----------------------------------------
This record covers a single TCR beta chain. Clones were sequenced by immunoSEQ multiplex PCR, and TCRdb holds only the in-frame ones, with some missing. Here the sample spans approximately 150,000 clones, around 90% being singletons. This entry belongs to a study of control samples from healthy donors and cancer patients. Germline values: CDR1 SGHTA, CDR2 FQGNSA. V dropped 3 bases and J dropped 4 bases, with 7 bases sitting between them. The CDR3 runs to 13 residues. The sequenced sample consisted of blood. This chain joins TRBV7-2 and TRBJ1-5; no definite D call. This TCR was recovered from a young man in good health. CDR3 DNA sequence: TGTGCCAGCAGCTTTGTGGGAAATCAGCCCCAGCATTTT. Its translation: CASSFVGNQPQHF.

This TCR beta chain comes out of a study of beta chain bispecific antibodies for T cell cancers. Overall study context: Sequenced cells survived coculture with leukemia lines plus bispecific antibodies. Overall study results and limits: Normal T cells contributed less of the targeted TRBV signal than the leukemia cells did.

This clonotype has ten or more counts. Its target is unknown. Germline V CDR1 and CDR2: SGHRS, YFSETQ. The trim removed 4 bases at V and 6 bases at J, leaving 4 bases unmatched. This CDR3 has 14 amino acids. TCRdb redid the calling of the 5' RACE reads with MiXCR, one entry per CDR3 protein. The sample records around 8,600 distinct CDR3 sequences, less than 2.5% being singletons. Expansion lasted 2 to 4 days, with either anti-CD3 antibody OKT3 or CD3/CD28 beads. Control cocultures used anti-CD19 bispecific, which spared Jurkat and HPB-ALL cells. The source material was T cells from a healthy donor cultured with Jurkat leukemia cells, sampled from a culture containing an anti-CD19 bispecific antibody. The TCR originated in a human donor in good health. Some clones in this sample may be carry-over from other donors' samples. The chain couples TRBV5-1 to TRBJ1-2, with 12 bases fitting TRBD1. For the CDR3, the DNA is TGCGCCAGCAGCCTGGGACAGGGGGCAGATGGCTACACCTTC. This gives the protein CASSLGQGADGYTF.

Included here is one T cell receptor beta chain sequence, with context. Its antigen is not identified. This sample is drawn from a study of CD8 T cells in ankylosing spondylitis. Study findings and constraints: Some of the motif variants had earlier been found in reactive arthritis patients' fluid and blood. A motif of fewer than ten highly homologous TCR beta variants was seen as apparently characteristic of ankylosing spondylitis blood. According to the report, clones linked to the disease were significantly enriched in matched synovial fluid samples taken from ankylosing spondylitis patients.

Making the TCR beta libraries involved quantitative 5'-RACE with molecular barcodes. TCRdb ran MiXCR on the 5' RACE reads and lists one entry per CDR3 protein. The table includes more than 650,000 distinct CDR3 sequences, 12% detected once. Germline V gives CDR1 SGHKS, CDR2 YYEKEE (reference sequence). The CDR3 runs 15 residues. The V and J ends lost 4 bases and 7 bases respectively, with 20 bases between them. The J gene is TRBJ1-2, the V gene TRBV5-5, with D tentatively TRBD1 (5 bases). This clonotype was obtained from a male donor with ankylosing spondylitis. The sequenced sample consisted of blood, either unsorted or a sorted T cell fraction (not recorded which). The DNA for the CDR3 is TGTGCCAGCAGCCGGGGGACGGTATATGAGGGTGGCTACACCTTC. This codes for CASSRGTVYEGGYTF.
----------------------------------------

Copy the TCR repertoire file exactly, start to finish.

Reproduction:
This record covers a single TCR beta chain. Clones were sequenced by immunoSEQ multiplex PCR, and TCRdb holds only the in-frame ones, with some missing. Here the sample spans approximately 150,000 clones, around 90% being singletons. This entry belongs to a study of control samples from healthy donors and cancer patients. Germline values: CDR1 SGHTA, CDR2 FQGNSA. V dropped 3 bases and J dropped 4 bases, with 7 bases sitting between them. The CDR3 runs to 13 residues. The sequenced sample consisted of blood. This chain joins TRBV7-2 and TRBJ1-5; no definite D call. This TCR was recovered from a young man in good health. CDR3 DNA sequence: TGTGCCAGCAGCTTTGTGGGAAATCAGCCCCAGCATTTT. Its translation: CASSFVGNQPQHF.

This TCR beta chain comes out of a study of beta chain bispecific antibodies for T cell cancers. Overall study context: Sequenced cells survived coculture with leukemia lines plus bispecific antibodies. Overall study results and limits: Normal T cells contributed less of the targeted TRBV signal than the leukemia cells did.

This clonotype has ten or more counts. Its target is unknown. Germline V CDR1 and CDR2: SGHRS, YFSETQ. The trim removed 4 bases at V and 6 bases at J, leaving 4 bases unmatched. This CDR3 has 14 amino acids. TCRdb redid the calling of the 5' RACE reads with MiXCR, one entry per CDR3 protein. The sample records around 8,600 distinct CDR3 sequences, less than 2.5% being singletons. Expansion lasted 2 to 4 days, with either anti-CD3 antibody OKT3 or CD3/CD28 beads. Control cocultures used anti-CD19 bispecific, which spared Jurkat and HPB-ALL cells. The source material was T cells from a healthy donor cultured with Jurkat leukemia cells, sampled from a culture containing an anti-CD19 bispecific antibody. The TCR originated in a human donor in good health. Some clones in this sample may be carry-over from other donors' samples. The chain couples TRBV5-1 to TRBJ1-2, with 12 bases fitting TRBD1. For the CDR3, the DNA is TGCGCCAGCAGCCTGGGACAGGGGGCAGATGGCTACACCTTC. This gives the protein CASSLGQGADGYTF.

Included here is one T cell receptor beta chain sequence, with context. Its antigen is not identified. This sample is drawn from a study of CD8 T cells in ankylosing spondylitis. Study findings and constraints: Some of the motif variants had earlier been found in reactive arthritis patients' fluid and blood. A motif of fewer than ten highly homologous TCR beta variants was seen as apparently characteristic of ankylosing spondylitis blood. According to the report, clones linked to the disease were significantly enriched in matched synovial fluid samples taken from ankylosing spondylitis patients.

Making the TCR beta libraries involved quantitative 5'-RACE with molecular barcodes. TCRdb ran MiXCR on the 5' RACE reads and lists one entry per CDR3 protein. The table includes more than 650,000 distinct CDR3 sequences, 12% detected once. Germline V gives CDR1 SGHKS, CDR2 YYEKEE (reference sequence). The CDR3 runs 15 residues. The V and J ends lost 4 bases and 7 bases respectively, with 20 bases between them. The J gene is TRBJ1-2, the V gene TRBV5-5, with D tentatively TRBD1 (5 bases). This clonotype was obtained from a male donor with ankylosing spondylitis. The sequenced sample consisted of blood, either unsorted or a sorted T cell fraction (not recorded which). The DNA for the CDR3 is TGTGCCAGCAGCCGGGGGACGGTATATGAGGGTGGCTACACCTTC. This codes for CASSRGTVYEGGYTF.